A Subtle Difference


I’m not really a “Be Different” kind of a guy. I know it’s the popular thing these days with many experts claiming it to be the only path to success in this highly competitive, and deeply recessed global economy. “You need to be unique, special, one-of-a-kind,” they say.

I don’t really agree.

While having an exceptional set of skills will certainly take you far, you have no chance compared to those who know how to build great relationships. And relationships are formed from the similarities that connect us rather than the differences that make us unique.

Evolution has wired our brain to notice differences, but not as a positive experience. We have a built-in warning signal that tells us to be careful and cautious whenever something unexpected appears or occurs. We become suspicious and often fearful when things and people don’t seem familiar to us. It can be seen in the Trayvon Martin/George Zimmerman case in Florida. It explains why Mitt Romney is having trouble connecting with voters. It is why so many marriages end with the utterance, “you’ve changed.”  Differences can capture our attention, but they also put us on guard and make us feel uncomfortable.  

That’s not to say that “different” doesn’t create some opportunities. It does. Especially when it comes to getting noticed during that initial attraction stage of a relationship. It’s just a matter of degree. Doing different will serve you much better than being different. Here is a simple example:

Whenever I speak at a conference, I will always bring home some business cards that people hand to me when we meet. I don’t end up with as many as if I actually attended the conference, but enough to notice a pattern. They all look alike.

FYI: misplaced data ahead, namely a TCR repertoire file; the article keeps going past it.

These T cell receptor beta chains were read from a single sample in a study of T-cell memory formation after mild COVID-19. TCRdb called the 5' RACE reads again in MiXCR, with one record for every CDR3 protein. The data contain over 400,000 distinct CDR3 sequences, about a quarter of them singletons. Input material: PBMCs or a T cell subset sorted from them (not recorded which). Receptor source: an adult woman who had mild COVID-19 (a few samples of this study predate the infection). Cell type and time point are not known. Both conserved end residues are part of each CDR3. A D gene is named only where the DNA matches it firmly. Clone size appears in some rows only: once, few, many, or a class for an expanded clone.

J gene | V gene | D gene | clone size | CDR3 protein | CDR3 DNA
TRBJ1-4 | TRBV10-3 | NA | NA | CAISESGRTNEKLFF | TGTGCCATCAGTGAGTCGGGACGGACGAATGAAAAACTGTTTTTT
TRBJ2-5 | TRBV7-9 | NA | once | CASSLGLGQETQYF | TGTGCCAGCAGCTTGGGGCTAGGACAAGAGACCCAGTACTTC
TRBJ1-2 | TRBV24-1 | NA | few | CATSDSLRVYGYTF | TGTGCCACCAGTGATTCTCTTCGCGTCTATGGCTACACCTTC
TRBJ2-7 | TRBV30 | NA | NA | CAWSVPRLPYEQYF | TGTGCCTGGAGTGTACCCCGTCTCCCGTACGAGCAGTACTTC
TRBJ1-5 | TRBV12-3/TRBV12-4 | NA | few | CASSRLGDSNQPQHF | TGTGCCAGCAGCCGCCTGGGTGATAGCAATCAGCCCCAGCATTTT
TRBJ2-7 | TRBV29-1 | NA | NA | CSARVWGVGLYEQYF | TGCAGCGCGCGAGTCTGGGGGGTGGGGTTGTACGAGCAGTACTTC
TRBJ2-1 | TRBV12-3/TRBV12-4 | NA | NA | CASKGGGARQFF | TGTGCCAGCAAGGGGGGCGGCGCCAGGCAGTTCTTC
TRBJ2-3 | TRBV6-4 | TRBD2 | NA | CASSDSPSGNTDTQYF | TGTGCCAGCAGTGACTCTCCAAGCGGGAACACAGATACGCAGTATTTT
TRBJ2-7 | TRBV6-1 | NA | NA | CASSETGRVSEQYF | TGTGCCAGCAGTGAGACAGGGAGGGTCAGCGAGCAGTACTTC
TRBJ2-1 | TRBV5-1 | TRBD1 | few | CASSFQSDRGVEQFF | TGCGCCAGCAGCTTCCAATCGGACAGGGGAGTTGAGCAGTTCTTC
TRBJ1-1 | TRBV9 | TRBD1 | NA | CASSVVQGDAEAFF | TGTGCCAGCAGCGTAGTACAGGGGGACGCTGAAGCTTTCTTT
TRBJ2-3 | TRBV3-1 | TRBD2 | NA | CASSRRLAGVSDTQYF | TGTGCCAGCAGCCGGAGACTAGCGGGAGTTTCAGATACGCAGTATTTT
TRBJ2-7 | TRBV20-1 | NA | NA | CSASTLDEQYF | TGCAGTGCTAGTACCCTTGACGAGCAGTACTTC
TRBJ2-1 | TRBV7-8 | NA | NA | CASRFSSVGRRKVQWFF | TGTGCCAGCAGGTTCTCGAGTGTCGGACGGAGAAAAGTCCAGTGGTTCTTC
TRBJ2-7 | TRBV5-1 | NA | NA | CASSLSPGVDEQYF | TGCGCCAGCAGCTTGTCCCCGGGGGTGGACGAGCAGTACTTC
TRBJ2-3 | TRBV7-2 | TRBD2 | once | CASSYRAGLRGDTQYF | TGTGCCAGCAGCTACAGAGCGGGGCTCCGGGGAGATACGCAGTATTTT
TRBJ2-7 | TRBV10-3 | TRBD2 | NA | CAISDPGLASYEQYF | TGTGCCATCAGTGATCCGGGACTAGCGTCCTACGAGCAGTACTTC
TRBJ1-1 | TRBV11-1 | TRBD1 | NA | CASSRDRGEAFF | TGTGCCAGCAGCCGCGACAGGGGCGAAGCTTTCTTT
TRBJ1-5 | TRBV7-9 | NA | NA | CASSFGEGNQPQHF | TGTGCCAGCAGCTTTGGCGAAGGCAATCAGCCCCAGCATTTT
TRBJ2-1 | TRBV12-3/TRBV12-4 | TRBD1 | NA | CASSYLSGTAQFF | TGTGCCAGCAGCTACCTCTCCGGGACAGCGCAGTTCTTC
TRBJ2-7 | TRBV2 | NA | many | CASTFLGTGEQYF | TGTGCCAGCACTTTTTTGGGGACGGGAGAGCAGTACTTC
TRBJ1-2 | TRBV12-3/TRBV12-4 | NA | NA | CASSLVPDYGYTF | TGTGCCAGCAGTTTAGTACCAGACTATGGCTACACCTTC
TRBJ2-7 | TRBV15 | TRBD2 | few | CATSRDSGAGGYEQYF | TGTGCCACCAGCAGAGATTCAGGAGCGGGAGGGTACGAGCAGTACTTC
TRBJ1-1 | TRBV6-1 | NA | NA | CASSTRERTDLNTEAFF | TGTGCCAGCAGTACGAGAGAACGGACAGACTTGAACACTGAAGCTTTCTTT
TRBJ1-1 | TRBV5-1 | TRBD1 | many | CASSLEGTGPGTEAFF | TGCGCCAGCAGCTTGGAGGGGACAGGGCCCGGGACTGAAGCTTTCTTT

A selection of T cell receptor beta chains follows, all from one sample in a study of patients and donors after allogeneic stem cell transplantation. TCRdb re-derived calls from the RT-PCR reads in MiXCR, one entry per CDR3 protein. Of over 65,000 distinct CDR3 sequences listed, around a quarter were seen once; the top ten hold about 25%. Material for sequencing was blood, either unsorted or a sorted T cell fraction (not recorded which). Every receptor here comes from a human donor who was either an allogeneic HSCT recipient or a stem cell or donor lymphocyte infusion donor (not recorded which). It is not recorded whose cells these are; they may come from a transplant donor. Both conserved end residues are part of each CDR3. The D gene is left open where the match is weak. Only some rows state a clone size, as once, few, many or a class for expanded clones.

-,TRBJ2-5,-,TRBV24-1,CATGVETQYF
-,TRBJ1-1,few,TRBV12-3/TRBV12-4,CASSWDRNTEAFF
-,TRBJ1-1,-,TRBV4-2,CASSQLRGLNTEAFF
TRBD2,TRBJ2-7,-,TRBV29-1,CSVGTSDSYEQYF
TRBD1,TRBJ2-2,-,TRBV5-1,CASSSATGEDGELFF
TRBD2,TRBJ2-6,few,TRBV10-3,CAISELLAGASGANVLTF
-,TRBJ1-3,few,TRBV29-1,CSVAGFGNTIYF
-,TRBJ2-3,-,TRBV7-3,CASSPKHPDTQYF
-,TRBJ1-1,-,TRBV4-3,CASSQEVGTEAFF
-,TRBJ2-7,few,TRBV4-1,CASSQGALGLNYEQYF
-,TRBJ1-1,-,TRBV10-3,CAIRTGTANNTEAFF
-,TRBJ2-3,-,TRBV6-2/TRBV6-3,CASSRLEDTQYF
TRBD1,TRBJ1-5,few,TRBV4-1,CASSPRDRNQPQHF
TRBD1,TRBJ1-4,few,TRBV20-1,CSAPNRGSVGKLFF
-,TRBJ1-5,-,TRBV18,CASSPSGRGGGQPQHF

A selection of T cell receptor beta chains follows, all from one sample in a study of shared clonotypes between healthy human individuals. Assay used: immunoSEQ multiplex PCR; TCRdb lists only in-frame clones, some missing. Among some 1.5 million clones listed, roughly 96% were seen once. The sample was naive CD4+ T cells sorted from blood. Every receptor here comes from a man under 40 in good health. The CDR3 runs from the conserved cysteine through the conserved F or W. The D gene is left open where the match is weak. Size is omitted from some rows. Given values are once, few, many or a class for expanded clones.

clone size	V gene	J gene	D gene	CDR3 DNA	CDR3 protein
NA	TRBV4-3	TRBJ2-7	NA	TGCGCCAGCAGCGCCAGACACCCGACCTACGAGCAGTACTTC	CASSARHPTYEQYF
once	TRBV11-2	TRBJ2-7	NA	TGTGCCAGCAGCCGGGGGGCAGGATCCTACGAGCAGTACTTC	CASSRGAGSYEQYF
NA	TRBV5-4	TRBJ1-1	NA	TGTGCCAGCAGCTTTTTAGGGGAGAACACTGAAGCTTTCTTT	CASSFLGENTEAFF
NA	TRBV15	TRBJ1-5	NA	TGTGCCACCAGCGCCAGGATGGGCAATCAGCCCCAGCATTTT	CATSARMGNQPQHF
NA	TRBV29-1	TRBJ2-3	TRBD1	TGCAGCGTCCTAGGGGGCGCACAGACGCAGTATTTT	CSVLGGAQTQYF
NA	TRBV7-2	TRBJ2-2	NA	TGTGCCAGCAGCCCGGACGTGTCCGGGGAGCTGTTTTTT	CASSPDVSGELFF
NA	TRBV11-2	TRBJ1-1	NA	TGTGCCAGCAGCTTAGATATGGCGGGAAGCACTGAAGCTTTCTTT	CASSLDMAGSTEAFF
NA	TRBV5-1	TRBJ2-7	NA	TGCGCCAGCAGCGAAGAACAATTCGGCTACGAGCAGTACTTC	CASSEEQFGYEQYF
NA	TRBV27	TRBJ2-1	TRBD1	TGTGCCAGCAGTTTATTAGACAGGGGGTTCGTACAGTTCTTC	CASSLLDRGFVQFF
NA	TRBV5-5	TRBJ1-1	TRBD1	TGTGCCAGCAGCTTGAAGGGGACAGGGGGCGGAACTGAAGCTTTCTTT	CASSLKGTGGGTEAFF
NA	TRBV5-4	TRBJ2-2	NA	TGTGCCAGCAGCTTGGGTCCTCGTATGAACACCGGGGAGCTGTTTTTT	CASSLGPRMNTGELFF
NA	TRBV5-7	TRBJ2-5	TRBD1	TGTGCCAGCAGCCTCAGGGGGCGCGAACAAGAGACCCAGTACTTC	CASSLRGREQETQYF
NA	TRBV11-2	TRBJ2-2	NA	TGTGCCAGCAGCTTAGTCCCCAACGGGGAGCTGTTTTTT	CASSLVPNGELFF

Yes, there are some slight differences - different colors, different fonts, use of the front and back of the card. But for the most part, they are all the same. I can’t help but wonder why. Don’t get me wrong, I love things that are designed simply and beautifully and am not really a fan of anything “zany” or “outlandish.” Certainly not a business card. But I am surprised when tradition and convention (and perhaps taking the easy route)  takes precedent over the opportunity to stand out a bit.

Several years ago, I received a business card from the curator of a London Museum. It was standard white with a classic Times Roman font printed on one side only. Nothing remarkable. What made this card special, however, was it’s size and weight. It was slightly larger and thicker than any card I had ever received. I took it and included it in the stash of other business cards I received that day. What I found was that I could never tuck it away into my nice clean stack. While all the other cards blended perfectly together, this one always stood out. Not enough to be annoying, but just enough to cause me notice it. Over and over again.

I ran into the curator at breakfast the next morning and told him how much I liked his card and how difficult it was to bury amongst the others. We ended up talking for quite awhile and discovered that we both were Irish, loved baseball, had fathers who were doctors, and had just finished reading Dan Ariely’s book “Predictably Irrational.”  The difference of his card introduced us, the similarities of our lives made us friends.

Don't confuse doing different with being different. One will get you noticed, the other will get you feared.

James Kane